NORWALK, Conn. — Norwalk unveiled “Officer Cesar Ramirez Drive” on Monday with fond remembrances of the late Police Officer Cesar Ramirez and comments from family members about the religious faith that led him through life.
The honor is great, even if, “We don’t need a sign for Caesar, he’s still present throughout this neighborhood here,” Police Chief Thomas Kulhawik said, standing across the street from police headquarters with about 20 police officers behind him and a crowd of more than 40 people in front of him. “But having a sign here will always remind us. I’m reminded every day, I have a big picture of them in my office. So I see him every morning when I get to work. Keeps us keeps us on check.”
Video by Harold F. Cobin at end of story
Ramirez died at age 71 in January 2020 after a brief fight against aggressive brain cancer. He served a Norwalk police officer for 32 years and had served on the Norwalk Housing Authority since 1992. Ramirez led the Housing Authority as it developed plans to rebuild Washington Village, then the oldest public housing project in Connecticut and possibly the nation. The Authority secured a $30 million United States Department of Housing and Urban Development (HUD) Choice Neighborhoods Initiative grant in support of the effort and Phase I of the Washington Village replacement, Soundview Landing, opened in mid-2018.
Mayor Harry Rilling on Monday called Ramirez a “quintessential community police officer” in those 32 years and said he redefined the definition of community policing.
In July 2020, the Common Council voted unanimously to honorarily rename Chestnut Street, from Monroe Street to Merritt Place, to Officer Cesar Ramirez Drive because that’s where Side by Side School and Columbus Magnet School are, and Ramirez was known for carefully keeping an eye on the kids and guiding them to school.
“He loved walking up and down Chestnut Street, seeing the children, making sure that they got off the bus safely, making sure that they were out in their yards safely, and making sure that they got home safely,” Rilling said. “And that was the type of guy that Cesar was.”
It was hoped the renaming would take place in September 2020 but delays due to COVID-19 were expected.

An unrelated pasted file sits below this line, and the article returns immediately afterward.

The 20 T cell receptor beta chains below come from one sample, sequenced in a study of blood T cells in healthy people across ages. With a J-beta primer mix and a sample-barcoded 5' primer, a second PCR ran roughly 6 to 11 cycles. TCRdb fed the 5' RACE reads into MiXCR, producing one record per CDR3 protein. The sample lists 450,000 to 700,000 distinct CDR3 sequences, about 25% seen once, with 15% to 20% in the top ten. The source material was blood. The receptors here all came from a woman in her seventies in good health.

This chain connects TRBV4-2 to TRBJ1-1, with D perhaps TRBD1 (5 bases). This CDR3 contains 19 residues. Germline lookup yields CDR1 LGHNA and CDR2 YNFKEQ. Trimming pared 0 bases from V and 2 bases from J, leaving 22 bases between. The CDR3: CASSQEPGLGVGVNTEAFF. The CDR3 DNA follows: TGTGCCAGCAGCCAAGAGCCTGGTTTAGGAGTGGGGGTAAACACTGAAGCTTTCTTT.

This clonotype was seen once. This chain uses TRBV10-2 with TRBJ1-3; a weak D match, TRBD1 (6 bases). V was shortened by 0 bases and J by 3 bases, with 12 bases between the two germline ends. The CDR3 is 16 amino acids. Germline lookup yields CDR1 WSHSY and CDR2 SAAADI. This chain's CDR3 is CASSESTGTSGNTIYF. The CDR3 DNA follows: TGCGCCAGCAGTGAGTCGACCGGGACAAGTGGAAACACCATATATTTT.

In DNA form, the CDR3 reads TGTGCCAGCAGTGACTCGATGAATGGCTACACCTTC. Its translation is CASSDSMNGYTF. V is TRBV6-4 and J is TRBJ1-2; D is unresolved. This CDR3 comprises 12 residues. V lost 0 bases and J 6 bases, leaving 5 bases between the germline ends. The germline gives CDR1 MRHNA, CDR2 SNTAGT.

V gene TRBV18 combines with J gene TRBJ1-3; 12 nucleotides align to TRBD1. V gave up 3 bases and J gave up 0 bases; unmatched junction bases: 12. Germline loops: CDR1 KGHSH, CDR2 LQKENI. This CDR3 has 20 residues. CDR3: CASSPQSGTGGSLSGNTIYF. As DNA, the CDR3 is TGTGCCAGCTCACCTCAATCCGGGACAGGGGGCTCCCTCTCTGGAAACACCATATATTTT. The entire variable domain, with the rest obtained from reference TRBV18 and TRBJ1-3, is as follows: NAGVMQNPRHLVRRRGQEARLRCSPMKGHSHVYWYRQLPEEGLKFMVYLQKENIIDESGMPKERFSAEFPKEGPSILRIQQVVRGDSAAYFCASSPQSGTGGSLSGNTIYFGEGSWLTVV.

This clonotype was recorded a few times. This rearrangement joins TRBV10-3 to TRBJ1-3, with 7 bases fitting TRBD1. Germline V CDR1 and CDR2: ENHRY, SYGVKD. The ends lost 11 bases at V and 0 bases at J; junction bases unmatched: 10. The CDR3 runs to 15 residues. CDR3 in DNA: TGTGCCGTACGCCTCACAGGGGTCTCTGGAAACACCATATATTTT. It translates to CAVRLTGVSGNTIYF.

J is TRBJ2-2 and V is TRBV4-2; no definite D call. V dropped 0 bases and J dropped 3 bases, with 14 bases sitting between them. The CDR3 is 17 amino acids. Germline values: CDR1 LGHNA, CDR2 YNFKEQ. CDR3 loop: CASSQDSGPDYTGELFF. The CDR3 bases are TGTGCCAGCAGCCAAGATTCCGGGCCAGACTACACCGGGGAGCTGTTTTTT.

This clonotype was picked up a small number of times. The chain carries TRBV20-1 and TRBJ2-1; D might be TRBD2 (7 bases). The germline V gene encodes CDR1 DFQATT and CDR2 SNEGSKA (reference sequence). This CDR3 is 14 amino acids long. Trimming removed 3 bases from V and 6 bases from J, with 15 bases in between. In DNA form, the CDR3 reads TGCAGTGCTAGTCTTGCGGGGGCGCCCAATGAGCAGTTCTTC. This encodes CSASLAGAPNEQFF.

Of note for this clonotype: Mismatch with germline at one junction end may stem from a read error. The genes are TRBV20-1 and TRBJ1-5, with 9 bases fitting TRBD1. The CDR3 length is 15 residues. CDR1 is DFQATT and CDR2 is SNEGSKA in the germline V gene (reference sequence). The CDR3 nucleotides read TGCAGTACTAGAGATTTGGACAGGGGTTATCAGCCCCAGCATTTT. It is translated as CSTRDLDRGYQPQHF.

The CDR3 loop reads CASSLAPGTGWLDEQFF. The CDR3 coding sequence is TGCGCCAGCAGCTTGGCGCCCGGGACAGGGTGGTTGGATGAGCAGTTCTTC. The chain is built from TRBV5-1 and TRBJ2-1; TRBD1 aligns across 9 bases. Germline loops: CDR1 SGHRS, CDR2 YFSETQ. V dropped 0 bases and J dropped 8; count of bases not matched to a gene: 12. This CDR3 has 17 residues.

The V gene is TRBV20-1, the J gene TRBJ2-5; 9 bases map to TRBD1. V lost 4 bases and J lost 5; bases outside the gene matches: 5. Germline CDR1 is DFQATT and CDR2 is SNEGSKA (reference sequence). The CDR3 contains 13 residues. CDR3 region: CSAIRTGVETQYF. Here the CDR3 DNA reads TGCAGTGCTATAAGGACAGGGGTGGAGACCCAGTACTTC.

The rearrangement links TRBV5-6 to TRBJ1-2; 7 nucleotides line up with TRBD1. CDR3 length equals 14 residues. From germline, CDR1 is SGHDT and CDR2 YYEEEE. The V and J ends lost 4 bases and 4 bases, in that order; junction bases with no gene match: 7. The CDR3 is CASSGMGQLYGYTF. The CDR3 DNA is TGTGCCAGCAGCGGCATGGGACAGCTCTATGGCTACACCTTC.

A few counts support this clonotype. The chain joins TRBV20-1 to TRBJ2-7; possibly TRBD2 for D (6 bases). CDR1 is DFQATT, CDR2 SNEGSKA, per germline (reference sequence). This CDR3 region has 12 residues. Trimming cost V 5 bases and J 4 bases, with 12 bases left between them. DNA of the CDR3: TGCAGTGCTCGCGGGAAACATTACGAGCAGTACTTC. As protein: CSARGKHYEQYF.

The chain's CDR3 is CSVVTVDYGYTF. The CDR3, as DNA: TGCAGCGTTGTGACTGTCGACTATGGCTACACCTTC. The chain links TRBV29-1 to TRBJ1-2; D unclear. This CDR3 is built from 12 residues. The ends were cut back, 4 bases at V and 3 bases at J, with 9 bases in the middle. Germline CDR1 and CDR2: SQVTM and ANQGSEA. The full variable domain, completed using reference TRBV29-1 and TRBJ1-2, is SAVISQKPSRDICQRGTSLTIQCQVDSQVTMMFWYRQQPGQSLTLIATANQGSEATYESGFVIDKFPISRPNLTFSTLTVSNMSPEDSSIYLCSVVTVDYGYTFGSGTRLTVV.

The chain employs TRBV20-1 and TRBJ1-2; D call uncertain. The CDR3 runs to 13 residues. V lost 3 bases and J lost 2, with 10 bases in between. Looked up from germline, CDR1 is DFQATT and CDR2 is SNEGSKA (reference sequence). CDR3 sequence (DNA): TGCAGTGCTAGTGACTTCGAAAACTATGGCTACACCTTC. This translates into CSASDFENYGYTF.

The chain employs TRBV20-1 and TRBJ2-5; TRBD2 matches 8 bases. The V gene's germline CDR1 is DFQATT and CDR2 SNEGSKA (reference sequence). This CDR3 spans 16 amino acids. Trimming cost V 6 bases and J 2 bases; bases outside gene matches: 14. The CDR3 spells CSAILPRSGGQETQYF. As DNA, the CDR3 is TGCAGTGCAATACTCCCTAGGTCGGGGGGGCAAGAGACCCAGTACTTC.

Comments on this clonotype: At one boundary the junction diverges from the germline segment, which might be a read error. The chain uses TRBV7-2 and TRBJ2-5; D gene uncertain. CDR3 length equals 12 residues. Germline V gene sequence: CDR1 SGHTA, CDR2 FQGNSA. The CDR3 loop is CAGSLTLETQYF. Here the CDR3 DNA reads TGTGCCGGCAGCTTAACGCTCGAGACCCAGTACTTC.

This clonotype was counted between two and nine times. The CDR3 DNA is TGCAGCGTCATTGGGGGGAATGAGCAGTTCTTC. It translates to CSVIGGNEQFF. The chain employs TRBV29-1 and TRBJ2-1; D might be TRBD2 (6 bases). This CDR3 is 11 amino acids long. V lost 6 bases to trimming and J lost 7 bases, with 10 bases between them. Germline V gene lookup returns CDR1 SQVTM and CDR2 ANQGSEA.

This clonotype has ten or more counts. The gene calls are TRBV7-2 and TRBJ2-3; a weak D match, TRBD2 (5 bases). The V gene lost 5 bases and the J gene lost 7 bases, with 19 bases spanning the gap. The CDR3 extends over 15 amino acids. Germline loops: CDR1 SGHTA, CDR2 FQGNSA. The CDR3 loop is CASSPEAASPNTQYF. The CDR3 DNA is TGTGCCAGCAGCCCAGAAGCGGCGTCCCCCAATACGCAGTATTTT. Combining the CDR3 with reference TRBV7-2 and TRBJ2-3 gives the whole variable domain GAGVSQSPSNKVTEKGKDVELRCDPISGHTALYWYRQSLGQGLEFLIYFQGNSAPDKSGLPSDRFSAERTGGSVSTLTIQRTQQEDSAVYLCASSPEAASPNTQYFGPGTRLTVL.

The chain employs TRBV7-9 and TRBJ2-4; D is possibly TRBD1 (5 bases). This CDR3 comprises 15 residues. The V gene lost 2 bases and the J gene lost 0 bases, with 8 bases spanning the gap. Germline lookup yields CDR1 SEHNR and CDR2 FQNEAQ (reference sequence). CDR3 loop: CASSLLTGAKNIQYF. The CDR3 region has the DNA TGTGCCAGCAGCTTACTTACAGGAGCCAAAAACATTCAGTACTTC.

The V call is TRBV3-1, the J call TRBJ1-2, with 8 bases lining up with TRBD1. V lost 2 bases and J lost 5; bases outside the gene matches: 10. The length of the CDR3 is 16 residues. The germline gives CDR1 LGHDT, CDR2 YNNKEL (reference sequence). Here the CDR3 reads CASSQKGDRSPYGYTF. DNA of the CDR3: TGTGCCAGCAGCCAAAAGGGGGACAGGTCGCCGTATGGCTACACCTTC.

Pupils from the two schools were present for the unveiling, as were school administrators.
Council member Darlene Young (D-District B) noted Ramirez’ service on the Norwalk Housing Authority and told the kids, “You young people, you saw what he did. You saw what he gave, and he gave his heart and his time and his energy to you. And the goal really is for you as young people to pass on that sort of thing. And I know that you will.”
Ramirez was incredibly devoted to the Housing Authority and the families who live in the Authority’s properties, Norwalk Housing Authority Executive Director Adam Bovilsky said.
“He would come to every meeting incredibly prepared,” Bovilsky said. “I mean, he read every word of hundreds of pages of documents. And he came to the meeting with every question and every concern and let me assure you, nobody was leaving until every question was answered, and every concern was addressed… He knew those families, and they knew him, they trusted him.”
“We’re missing him every day, like we have been,” said Ramirez’ widow, Ana Ramirez. “We drive through the city to remember things every day, every single time.
“The reason my dad is the way was the way he was because of Jesus Christ. So he was a man of faith,” Abraham Ramirez said.
“I just want to say that it’s been almost two years, it doesn’t matter who you lose in life…you never forget, it never gets easier,” said Cesar Ramirez, the late officer’s son. “You learn how to deal with it, you ask God for the grace to continue to get through things. But, you know, this is an honor.”
“Cesar really showed us what the true calling of the leader is,” said the Rev. Guy Dormévil, pastor of St. Joseph Church. “…When you serve, you will be called a loving person, and they cannot forget about you. And that’s why the call is to every one of us, as leaders, it’s about service, not about power.”
“We all have our little way of remembering him,” Rilling said. “One thing I always remember, he always seemed to have that little smile like he was up to something. He’d give you a wink and he’d have a smile, and you say, ‘OK, what is he cooking up now?’ And sooner or later you’d find out, but that that was who he was.”